I’m working on a syllabus for a western music survey course, the course that music historians are still overwhelmingly expected to teach in music and musicology departments across the nation. The problem I’m having is the same problem that any self-critical music scholar has when faced with the assignment: the conflict between university expectations (to … Continue reading WESTERN MUSIC SURVEY(?)
No, not those kind. These are two concepts I’m working on at the moment. They should appear in a short piece soon. Compulsory Presentism: any condition whereby the past and future are prohibited from being ‘officially’ recognized by the rules of the discourse in question; the totalizing over-prioritization of the present, whether by the explicit … Continue reading TWO TERMS
“In melodrama, the soundtrack is the supreme genre of ineloquence, or eloquence beyond words: it’s what tells you that you are really most at home in yourself when you are bathed by emotions you can always recognize, and that whatever dissonance you sense is not the real, but an accident that you have to clean … Continue reading HGTV 2
is an entire channel devoted to cruel optimism. What’s interesting to me is how neatly its form of cruelty fits into a seemingly prescribed genre of American mythology about home-ownership and upward mobility. As these notions become increasingly fanciful for more and more Americans, the teary-eyed “reveal” of HGTV becomes increasingly uncanny. What I would … Continue reading HGTV
Brief thought: most cultural studies scholars, perhaps excepting those coming from a more rigid, Frankfurt-school perspective, accept that the modernist distinction between high and low art has completely collapsed. Question: is this collapse so forceful as to have inverted the equation? Follow up: particularly with the question of radical politics, it now seems that the … Continue reading BRIEF THOUGHT ON THE HIGH/LOW DISTINCTION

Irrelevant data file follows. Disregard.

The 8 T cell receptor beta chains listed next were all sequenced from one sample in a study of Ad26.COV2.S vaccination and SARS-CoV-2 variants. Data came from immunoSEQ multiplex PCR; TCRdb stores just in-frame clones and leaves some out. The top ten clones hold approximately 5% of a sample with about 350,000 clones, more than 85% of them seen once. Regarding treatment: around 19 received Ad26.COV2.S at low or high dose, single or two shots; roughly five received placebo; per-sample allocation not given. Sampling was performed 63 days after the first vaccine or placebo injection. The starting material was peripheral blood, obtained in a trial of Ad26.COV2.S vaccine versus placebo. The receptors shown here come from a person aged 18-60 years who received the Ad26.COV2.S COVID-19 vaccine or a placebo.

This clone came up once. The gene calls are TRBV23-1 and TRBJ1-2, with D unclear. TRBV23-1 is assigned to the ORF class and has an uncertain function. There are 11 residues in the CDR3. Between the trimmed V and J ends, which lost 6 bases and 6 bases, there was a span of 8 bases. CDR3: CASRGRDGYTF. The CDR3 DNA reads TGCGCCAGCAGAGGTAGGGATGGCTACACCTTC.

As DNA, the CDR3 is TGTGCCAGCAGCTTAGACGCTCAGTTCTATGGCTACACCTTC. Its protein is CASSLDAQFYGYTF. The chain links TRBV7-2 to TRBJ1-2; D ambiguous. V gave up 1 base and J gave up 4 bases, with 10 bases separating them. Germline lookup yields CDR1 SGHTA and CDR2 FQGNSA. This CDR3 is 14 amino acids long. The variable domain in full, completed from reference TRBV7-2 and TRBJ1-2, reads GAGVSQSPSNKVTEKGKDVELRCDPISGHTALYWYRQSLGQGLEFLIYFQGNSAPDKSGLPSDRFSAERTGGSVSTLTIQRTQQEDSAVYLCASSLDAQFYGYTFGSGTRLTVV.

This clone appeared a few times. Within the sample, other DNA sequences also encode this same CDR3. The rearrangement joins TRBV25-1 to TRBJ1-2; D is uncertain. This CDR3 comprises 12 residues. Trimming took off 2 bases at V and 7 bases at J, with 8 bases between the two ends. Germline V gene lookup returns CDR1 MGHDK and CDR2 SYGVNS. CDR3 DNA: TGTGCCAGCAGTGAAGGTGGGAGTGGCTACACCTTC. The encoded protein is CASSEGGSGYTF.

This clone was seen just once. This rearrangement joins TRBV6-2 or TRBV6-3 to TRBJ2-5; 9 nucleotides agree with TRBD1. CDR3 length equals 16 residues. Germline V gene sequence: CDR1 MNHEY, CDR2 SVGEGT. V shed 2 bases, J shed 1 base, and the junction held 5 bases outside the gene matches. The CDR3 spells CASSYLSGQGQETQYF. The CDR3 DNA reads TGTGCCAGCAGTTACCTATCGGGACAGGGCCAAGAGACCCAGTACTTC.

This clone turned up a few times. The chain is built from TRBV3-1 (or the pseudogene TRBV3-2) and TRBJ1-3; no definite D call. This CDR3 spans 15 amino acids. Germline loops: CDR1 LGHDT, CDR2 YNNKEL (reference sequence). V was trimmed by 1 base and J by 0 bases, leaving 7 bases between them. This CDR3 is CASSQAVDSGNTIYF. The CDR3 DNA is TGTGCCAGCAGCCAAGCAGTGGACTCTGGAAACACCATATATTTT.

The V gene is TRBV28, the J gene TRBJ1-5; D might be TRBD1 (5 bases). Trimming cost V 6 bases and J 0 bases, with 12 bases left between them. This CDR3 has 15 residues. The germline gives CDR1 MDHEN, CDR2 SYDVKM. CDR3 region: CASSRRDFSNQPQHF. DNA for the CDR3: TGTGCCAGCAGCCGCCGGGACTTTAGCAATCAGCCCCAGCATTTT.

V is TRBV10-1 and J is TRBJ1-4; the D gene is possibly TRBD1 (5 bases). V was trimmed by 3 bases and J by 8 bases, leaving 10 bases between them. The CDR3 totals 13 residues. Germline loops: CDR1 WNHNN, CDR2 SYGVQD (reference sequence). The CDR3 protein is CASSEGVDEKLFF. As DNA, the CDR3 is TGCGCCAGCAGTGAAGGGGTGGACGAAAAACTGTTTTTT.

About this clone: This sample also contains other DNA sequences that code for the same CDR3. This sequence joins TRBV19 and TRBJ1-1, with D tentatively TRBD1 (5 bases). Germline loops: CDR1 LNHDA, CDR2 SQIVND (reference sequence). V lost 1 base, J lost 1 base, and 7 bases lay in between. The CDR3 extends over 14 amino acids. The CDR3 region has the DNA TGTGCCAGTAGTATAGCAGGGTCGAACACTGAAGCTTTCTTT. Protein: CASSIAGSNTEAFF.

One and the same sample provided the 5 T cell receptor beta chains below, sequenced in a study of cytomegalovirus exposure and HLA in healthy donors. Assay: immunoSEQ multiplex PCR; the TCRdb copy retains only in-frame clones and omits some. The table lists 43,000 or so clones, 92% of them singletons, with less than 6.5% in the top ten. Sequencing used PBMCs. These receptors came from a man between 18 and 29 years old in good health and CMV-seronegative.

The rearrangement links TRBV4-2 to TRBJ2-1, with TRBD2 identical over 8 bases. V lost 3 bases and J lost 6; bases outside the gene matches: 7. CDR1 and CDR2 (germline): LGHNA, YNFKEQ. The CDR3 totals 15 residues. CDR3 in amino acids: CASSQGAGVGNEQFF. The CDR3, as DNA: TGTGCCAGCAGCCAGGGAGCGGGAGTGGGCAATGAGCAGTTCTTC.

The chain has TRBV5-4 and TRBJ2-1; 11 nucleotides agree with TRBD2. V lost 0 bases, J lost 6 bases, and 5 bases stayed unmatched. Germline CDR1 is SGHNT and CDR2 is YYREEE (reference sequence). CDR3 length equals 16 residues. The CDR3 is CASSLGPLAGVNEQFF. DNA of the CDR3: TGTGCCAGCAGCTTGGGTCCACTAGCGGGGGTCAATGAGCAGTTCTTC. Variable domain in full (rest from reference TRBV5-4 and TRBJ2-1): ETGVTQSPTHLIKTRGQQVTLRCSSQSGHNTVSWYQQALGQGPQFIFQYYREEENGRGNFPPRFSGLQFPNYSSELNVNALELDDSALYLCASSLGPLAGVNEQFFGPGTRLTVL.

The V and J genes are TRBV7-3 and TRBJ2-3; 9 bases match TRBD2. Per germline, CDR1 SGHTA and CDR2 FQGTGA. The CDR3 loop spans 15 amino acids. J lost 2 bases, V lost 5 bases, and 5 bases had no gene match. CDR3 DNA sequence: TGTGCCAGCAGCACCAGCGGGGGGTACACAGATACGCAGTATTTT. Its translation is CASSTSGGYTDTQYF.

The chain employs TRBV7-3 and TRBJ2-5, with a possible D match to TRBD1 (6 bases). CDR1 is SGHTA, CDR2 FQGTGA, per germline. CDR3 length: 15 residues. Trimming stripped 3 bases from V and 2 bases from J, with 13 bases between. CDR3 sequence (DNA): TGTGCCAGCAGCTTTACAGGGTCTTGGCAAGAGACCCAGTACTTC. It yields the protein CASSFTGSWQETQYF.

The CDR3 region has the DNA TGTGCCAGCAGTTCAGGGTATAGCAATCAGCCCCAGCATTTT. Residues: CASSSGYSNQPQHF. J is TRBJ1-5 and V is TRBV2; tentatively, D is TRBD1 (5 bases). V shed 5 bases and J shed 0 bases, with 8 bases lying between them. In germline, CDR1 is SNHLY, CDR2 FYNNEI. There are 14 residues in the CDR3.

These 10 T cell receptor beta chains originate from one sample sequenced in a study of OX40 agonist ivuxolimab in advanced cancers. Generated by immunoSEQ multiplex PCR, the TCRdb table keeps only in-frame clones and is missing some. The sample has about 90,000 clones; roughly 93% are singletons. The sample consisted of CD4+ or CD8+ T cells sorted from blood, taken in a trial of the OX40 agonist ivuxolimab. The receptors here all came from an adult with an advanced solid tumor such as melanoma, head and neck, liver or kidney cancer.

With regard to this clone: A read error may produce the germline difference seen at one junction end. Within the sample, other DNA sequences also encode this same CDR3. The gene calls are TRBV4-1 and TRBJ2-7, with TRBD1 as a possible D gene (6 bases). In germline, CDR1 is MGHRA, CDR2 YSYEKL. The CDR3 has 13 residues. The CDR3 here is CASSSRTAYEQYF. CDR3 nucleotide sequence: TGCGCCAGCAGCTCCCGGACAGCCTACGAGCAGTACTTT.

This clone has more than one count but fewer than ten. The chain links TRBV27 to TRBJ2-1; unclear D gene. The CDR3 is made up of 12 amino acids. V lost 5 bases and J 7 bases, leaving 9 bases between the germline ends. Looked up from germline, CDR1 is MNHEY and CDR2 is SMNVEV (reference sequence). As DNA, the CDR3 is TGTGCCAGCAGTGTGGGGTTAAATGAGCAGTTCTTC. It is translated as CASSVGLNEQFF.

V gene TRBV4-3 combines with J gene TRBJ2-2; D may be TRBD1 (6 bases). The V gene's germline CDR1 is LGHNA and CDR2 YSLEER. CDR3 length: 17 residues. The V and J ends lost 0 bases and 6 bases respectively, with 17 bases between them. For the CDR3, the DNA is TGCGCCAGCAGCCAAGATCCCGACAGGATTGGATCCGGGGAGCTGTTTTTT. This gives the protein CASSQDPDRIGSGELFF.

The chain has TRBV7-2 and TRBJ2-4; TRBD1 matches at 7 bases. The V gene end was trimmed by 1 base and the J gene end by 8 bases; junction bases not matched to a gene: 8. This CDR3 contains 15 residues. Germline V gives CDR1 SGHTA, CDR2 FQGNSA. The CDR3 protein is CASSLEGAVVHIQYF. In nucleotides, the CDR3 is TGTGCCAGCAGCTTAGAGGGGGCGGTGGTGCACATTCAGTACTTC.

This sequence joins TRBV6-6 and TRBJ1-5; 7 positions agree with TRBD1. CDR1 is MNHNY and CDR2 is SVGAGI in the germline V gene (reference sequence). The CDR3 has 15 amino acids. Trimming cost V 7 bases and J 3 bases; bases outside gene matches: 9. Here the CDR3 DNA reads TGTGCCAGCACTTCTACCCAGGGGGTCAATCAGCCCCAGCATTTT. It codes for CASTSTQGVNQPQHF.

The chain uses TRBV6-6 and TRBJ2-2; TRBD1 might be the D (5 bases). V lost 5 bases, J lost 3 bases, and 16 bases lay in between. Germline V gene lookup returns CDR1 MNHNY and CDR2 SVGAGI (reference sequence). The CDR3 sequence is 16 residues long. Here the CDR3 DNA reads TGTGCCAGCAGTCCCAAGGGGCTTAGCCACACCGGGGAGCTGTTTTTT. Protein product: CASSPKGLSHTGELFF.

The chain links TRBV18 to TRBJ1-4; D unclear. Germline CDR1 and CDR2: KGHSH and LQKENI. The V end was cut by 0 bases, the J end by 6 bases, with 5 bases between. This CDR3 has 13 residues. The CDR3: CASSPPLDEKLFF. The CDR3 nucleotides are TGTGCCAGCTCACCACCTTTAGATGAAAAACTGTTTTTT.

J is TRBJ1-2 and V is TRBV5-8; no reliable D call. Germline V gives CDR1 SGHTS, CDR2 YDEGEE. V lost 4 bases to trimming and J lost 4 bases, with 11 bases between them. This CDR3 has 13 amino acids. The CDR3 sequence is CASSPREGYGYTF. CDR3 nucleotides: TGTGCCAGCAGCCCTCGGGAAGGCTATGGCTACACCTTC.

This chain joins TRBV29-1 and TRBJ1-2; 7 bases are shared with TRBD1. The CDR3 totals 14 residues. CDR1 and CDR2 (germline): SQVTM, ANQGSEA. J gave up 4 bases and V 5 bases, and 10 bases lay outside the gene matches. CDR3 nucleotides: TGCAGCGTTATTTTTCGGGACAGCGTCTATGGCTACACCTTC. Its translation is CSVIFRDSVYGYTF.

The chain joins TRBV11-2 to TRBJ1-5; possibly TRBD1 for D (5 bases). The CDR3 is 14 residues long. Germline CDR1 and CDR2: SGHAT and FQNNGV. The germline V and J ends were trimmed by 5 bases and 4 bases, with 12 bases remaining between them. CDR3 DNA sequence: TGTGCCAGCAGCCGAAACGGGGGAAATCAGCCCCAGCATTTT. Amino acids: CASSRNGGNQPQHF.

Right now I’m thinking a lot about music that doesn’t reach many people. For many music scholars, one of the key reasons that music is important to study is in how it contributes to the battle over hegemony or the contestation over meaning. Music articulates what we might call its “meanings” (but which are complex … Continue reading SMALL MUSIC (?)
Yesterday I presented “Improvisation and Everyday Performance” at the Cultural Studies Association conference in New Orleans. Our panel was a part of the performance studies working group, so my main point was to try to understand how improvisation relates to questions of performance and performativity. Briefly put, my argument is that improvisation studies is overdetermined … Continue reading IMPROVISATION AND EVERYDAY PERFORMANCE
I’m very excited to share that I have a new essay out in the most recent (and excellent looking) issue of Critical Studies in Improvisation. You can find it HERE.
My friends and I have recorded some music for a new improvisation project called Common Things. The band is Joshua Bryant on bass, Alex Burgoyne on alto, myself on the drums, and Aaron Quinn on the guitar. This is a teaser video that Aaron made: There will be more soon.
No other interval carries an equivalent ambivalence or affect. The major seventh simultaneously belongs to its tonic and nevertheless sounds a world apart. No other interval sounds so strange while belonging to its home major scale. For the other intervals, one must travel outside for a dissonant sound–Far from this crass and cartoonish dissonance, the … Continue reading THE MAJOR SEVENTH